Can A Single Musical Note Make A Woman Climax?

Remember the scene in Howard Stern’s Private Parts where the radio shock jock brings a woman to orgasm using a speaker’s subwoofer? That ridiculous, entertaining sequence can hardly be regarded as anything close to documentary fact, but it does illustrate the intriguing connection between sonic stimulation and sex. Broadly recently investigated whether there is indeed a magical, mystical musical note that can bring a woman instantly to orgasm.

So, does it exist? Well, the short answer is . . . maybe. In a broad-ranging inquiry, Broadly’s Sirin Kale discovered a lot of rumors and innuendo but little in the way of cold, hard facts. When she asked musicians whether they’d experienced sexual pleasure by standing near speakers, their answers were vague and noncommittal. “Look, there have been a handful of times when I’ve been sitting on guitar amps or speakers as vibrations have reverberated up through my body and I’ve thought, ‘Mm, that’s nice. Yeah. Ooh.’ But it only happened once,” said one former band member.

A researcher Kale spoke to suggested that the power of the imagination may be more potent than any actual sonic effects of music and bass. “My research shows that people are good at using their cognitive fantasies to get themselves to orgasm,” said neuroscientist Nikky Prause. “Tell people that this is the orgasm note, and the power of suggestion can be powerful.”

Kale’s search also brought her to a more promising lead — Craig Huxley’s Blaster Beam, an unusual musical instrument that supposedly caused several NYC concert-goers to spontaneously orgasm in 1990. (The Blaster Beam emits an almost industrial-style sound like the one you hear when you pluck on a very tightly wired spring. It has been memorably used by Jerry Goldsmith in science fiction movies to evoke the mystery of the unknown, an amusingly appropriate parallel to the enigmas of the female orgasm.) Though the concert story seems to have “urban legend” written all over it, Huxley told Kale that it did indeed happen: “Oh, it’s so true. I’ve had many women thank me for it.” He attributes the magical effect of the Blaster to chakras, saying, “The Blaster Beam stimulates the sacral chakra, which is about two inches below the naval. And it also stimulates the root chakra, at the bottom of the spine. It’s about an octave and a half below the lowest note on the piano… The very lowest note.”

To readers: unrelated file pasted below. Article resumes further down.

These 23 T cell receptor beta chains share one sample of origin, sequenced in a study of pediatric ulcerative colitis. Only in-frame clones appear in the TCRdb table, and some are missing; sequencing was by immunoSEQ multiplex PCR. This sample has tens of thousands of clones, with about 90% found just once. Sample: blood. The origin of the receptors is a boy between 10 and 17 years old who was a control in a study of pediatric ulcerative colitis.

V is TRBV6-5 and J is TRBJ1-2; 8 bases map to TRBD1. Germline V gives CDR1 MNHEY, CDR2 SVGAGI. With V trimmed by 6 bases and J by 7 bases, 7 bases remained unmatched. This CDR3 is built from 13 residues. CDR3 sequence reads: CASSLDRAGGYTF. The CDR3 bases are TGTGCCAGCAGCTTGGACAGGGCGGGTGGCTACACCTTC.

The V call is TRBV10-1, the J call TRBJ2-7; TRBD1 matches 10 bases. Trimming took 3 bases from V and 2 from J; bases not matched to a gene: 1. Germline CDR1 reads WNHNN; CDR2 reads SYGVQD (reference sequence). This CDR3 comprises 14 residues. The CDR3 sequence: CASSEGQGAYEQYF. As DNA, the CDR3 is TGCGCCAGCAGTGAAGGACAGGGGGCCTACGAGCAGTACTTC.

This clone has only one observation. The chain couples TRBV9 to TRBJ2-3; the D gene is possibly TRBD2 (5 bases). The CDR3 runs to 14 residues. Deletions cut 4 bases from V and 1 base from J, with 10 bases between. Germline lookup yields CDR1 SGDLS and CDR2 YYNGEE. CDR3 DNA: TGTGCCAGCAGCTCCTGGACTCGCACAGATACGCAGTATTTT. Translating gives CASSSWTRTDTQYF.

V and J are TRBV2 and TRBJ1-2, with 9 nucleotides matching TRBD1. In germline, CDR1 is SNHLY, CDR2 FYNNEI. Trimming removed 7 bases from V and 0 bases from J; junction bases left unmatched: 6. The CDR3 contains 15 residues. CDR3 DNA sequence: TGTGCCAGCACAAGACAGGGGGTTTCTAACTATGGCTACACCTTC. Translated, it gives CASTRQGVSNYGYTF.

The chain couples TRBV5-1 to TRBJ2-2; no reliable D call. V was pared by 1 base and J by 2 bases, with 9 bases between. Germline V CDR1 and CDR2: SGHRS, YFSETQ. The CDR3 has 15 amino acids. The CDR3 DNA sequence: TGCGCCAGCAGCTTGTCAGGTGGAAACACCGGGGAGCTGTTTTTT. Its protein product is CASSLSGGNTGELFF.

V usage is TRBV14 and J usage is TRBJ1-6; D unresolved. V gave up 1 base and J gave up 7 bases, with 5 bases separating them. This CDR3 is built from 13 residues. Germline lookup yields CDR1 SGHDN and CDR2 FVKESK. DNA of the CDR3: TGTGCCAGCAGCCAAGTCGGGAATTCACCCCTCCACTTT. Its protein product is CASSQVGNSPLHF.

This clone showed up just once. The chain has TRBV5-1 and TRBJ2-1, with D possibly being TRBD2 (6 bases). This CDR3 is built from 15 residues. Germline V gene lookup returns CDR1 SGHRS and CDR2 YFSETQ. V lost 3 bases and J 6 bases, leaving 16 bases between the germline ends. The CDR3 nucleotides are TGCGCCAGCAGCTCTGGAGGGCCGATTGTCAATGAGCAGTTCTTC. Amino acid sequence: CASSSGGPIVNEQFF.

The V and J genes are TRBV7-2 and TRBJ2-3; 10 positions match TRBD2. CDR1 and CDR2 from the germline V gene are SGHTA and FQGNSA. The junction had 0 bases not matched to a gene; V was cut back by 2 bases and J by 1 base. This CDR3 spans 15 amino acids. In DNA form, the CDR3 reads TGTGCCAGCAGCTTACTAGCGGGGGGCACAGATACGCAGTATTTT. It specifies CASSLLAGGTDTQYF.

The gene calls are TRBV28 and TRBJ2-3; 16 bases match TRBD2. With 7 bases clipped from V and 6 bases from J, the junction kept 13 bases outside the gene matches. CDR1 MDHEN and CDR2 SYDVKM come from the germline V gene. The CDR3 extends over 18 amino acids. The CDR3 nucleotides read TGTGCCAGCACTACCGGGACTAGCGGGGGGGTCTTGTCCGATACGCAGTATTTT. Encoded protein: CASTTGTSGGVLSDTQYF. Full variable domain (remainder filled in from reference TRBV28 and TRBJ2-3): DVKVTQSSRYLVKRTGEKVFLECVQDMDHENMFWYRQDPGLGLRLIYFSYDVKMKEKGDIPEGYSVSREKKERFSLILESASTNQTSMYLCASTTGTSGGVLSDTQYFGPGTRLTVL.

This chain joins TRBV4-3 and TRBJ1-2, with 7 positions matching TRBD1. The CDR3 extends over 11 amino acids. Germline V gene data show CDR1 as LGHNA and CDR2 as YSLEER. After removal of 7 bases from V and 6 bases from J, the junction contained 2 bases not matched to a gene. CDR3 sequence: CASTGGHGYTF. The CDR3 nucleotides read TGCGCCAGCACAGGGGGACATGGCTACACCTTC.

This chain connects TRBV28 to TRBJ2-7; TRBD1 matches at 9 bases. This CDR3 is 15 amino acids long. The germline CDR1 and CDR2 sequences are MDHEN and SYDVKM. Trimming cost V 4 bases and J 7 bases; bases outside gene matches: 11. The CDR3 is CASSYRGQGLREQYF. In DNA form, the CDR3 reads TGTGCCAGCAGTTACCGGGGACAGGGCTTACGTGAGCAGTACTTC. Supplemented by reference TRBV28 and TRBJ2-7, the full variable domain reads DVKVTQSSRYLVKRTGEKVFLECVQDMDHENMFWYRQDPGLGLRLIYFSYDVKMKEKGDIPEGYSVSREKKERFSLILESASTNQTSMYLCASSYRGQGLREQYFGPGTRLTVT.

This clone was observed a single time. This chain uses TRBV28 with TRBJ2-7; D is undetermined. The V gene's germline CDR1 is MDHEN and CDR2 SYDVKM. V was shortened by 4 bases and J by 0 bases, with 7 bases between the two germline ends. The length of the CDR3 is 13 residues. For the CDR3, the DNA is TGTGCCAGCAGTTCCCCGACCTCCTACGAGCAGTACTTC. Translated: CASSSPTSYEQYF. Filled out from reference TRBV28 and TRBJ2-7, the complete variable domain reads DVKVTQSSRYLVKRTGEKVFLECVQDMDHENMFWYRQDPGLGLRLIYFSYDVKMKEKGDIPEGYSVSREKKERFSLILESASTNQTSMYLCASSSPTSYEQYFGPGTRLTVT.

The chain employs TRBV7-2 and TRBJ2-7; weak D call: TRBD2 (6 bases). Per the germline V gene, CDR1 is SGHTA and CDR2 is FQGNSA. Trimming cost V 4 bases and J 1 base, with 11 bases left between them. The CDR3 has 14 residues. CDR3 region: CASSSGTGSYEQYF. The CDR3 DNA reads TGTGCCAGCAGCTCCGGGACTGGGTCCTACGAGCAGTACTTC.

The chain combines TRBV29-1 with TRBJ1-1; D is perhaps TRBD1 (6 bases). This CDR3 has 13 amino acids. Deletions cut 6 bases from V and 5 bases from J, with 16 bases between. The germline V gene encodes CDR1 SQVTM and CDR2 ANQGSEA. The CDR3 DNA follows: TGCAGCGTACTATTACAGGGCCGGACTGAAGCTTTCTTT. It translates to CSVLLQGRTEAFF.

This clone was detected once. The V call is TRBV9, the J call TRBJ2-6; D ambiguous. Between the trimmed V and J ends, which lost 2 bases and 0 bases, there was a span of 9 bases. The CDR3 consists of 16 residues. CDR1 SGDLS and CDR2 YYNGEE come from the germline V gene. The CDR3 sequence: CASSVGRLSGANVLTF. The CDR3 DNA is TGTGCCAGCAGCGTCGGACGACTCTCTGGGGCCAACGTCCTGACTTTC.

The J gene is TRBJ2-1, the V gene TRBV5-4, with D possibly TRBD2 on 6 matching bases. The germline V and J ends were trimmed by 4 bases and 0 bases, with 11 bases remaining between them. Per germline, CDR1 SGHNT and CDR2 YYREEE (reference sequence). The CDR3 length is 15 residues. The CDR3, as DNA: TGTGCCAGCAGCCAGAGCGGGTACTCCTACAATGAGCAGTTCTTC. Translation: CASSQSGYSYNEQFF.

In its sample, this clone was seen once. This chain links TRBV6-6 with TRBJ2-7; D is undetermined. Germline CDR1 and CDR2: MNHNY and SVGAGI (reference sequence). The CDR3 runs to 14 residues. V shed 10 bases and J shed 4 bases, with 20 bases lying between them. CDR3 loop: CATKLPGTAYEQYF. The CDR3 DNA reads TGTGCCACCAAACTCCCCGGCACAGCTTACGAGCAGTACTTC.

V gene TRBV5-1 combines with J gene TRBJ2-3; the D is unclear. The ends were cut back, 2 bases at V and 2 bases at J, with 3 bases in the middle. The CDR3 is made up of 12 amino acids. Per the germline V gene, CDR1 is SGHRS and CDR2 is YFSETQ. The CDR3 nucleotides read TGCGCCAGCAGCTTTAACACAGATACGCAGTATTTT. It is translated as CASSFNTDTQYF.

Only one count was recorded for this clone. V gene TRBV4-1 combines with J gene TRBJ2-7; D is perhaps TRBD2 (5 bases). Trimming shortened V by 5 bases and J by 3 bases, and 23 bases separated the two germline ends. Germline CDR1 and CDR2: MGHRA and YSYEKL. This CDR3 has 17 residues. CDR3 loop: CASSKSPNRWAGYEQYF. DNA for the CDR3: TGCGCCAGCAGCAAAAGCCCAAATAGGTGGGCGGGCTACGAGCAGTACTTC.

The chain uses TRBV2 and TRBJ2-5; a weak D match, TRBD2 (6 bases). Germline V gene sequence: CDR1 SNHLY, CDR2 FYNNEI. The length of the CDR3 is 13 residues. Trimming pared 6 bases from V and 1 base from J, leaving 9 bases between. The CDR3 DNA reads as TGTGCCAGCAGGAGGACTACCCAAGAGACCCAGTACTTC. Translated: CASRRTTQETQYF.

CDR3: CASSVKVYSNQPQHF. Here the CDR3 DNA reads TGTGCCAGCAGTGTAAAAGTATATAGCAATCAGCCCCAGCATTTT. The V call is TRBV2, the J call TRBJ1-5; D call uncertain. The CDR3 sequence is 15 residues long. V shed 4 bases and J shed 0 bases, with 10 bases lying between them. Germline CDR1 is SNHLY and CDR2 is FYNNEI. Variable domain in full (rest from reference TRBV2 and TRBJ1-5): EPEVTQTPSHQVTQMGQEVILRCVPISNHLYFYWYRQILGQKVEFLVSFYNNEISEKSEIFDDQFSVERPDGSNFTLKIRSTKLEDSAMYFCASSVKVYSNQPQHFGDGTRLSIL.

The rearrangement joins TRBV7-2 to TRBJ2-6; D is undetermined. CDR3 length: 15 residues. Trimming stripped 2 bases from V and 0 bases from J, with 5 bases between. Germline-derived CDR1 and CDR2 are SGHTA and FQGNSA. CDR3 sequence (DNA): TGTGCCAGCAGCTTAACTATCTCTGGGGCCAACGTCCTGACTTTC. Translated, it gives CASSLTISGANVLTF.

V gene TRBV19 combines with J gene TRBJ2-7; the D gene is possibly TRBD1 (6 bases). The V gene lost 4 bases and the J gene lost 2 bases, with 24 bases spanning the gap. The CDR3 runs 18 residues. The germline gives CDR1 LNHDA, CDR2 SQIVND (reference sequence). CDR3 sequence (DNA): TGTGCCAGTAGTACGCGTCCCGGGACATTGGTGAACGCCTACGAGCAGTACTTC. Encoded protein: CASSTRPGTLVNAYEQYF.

Like Prause, Huxley also thinks that the power of suggestion might play a role. “I don’t know what part of it is wishful thinking, or having fun with the music,” he said. “But when I’ve played in the studio also, and I’ve been using rolling sounds—pitches and tremolos—people have described going into an orgasmic state, without the inconvenience of having sex!”

Music and sex have plenty of connections to begin with. Rock ‘n’ roll has always been thought to be a musical representation of sex, right down to Elvis’s swinging hips. The excited feeling of goosebumps a person receives during the most thrilling passages of a song is popularly referred to as a “skin orgasm.” A popular website asks visitors to say whether they think the face they see is the result of “cumming or drumming” (the faces are often surprisingly similar). But a musical note that causes instant orgasm? Well, the search continues!

Read the full article here.

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